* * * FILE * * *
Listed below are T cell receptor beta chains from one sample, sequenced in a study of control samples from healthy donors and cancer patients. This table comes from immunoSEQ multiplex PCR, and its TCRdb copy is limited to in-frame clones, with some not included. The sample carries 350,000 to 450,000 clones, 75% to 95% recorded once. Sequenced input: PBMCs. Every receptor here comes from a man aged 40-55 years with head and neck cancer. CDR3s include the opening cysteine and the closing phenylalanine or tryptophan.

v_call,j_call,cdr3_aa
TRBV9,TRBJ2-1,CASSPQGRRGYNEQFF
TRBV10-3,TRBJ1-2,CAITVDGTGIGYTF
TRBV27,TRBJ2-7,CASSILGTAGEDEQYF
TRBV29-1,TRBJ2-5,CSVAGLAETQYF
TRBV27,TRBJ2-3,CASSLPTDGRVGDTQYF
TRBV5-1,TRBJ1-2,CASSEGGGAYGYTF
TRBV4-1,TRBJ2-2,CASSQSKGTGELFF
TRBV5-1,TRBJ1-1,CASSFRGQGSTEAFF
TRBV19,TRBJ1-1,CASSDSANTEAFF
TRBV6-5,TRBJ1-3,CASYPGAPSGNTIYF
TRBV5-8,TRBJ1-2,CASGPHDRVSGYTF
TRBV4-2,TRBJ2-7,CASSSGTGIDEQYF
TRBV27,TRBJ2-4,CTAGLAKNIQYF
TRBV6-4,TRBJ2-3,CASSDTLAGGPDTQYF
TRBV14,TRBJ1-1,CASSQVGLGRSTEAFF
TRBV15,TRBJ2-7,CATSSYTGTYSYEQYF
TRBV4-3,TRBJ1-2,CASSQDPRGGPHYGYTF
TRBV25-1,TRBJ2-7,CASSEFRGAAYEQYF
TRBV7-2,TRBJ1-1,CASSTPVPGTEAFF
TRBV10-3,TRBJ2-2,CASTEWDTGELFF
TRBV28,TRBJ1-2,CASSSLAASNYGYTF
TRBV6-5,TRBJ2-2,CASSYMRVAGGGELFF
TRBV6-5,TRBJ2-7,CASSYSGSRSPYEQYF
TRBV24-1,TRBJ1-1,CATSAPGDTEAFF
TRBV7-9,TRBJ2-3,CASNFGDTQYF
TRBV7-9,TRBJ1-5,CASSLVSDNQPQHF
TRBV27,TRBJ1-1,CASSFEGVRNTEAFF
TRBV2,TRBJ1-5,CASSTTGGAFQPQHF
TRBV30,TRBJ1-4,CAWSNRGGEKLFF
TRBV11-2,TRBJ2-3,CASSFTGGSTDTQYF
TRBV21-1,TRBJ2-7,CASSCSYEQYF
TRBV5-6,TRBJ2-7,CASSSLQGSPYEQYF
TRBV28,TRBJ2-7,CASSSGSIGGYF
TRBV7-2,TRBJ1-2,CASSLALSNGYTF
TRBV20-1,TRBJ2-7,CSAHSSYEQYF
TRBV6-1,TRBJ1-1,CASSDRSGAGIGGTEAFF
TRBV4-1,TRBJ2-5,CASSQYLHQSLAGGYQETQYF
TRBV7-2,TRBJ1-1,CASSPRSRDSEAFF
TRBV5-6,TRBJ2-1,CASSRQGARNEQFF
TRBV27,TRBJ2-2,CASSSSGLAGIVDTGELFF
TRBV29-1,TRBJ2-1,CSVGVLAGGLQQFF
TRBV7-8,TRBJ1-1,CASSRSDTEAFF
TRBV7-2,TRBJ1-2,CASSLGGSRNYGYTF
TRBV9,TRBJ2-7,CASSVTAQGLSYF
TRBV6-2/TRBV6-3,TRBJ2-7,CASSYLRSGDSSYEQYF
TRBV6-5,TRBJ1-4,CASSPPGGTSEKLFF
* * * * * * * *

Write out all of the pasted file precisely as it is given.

Listed below are T cell receptor beta chains from one sample, sequenced in a study of control samples from healthy donors and cancer patients. This table comes from immunoSEQ multiplex PCR, and its TCRdb copy is limited to in-frame clones, with some not included. The sample carries 350,000 to 450,000 clones, 75% to 95% recorded once. Sequenced input: PBMCs. Every receptor here comes from a man aged 40-55 years with head and neck cancer. CDR3s include the opening cysteine and the closing phenylalanine or tryptophan.

v_call,j_call,cdr3_aa
TRBV9,TRBJ2-1,CASSPQGRRGYNEQFF
TRBV10-3,TRBJ1-2,CAITVDGTGIGYTF
TRBV27,TRBJ2-7,CASSILGTAGEDEQYF
TRBV29-1,TRBJ2-5,CSVAGLAETQYF
TRBV27,TRBJ2-3,CASSLPTDGRVGDTQYF
TRBV5-1,TRBJ1-2,CASSEGGGAYGYTF
TRBV4-1,TRBJ2-2,CASSQSKGTGELFF
TRBV5-1,TRBJ1-1,CASSFRGQGSTEAFF
TRBV19,TRBJ1-1,CASSDSANTEAFF
TRBV6-5,TRBJ1-3,CASYPGAPSGNTIYF
TRBV5-8,TRBJ1-2,CASGPHDRVSGYTF
TRBV4-2,TRBJ2-7,CASSSGTGIDEQYF
TRBV27,TRBJ2-4,CTAGLAKNIQYF
TRBV6-4,TRBJ2-3,CASSDTLAGGPDTQYF
TRBV14,TRBJ1-1,CASSQVGLGRSTEAFF
TRBV15,TRBJ2-7,CATSSYTGTYSYEQYF
TRBV4-3,TRBJ1-2,CASSQDPRGGPHYGYTF
TRBV25-1,TRBJ2-7,CASSEFRGAAYEQYF
TRBV7-2,TRBJ1-1,CASSTPVPGTEAFF
TRBV10-3,TRBJ2-2,CASTEWDTGELFF
TRBV28,TRBJ1-2,CASSSLAASNYGYTF
TRBV6-5,TRBJ2-2,CASSYMRVAGGGELFF
TRBV6-5,TRBJ2-7,CASSYSGSRSPYEQYF
TRBV24-1,TRBJ1-1,CATSAPGDTEAFF
TRBV7-9,TRBJ2-3,CASNFGDTQYF
TRBV7-9,TRBJ1-5,CASSLVSDNQPQHF
TRBV27,TRBJ1-1,CASSFEGVRNTEAFF
TRBV2,TRBJ1-5,CASSTTGGAFQPQHF
TRBV30,TRBJ1-4,CAWSNRGGEKLFF
TRBV11-2,TRBJ2-3,CASSFTGGSTDTQYF
TRBV21-1,TRBJ2-7,CASSCSYEQYF
TRBV5-6,TRBJ2-7,CASSSLQGSPYEQYF
TRBV28,TRBJ2-7,CASSSGSIGGYF
TRBV7-2,TRBJ1-2,CASSLALSNGYTF
TRBV20-1,TRBJ2-7,CSAHSSYEQYF
TRBV6-1,TRBJ1-1,CASSDRSGAGIGGTEAFF
TRBV4-1,TRBJ2-5,CASSQYLHQSLAGGYQETQYF
TRBV7-2,TRBJ1-1,CASSPRSRDSEAFF
TRBV5-6,TRBJ2-1,CASSRQGARNEQFF
TRBV27,TRBJ2-2,CASSSSGLAGIVDTGELFF
TRBV29-1,TRBJ2-1,CSVGVLAGGLQQFF
TRBV7-8,TRBJ1-1,CASSRSDTEAFF
TRBV7-2,TRBJ1-2,CASSLGGSRNYGYTF
TRBV9,TRBJ2-7,CASSVTAQGLSYF
TRBV6-2/TRBV6-3,TRBJ2-7,CASSYLRSGDSSYEQYF
TRBV6-5,TRBJ1-4,CASSPPGGTSEKLFF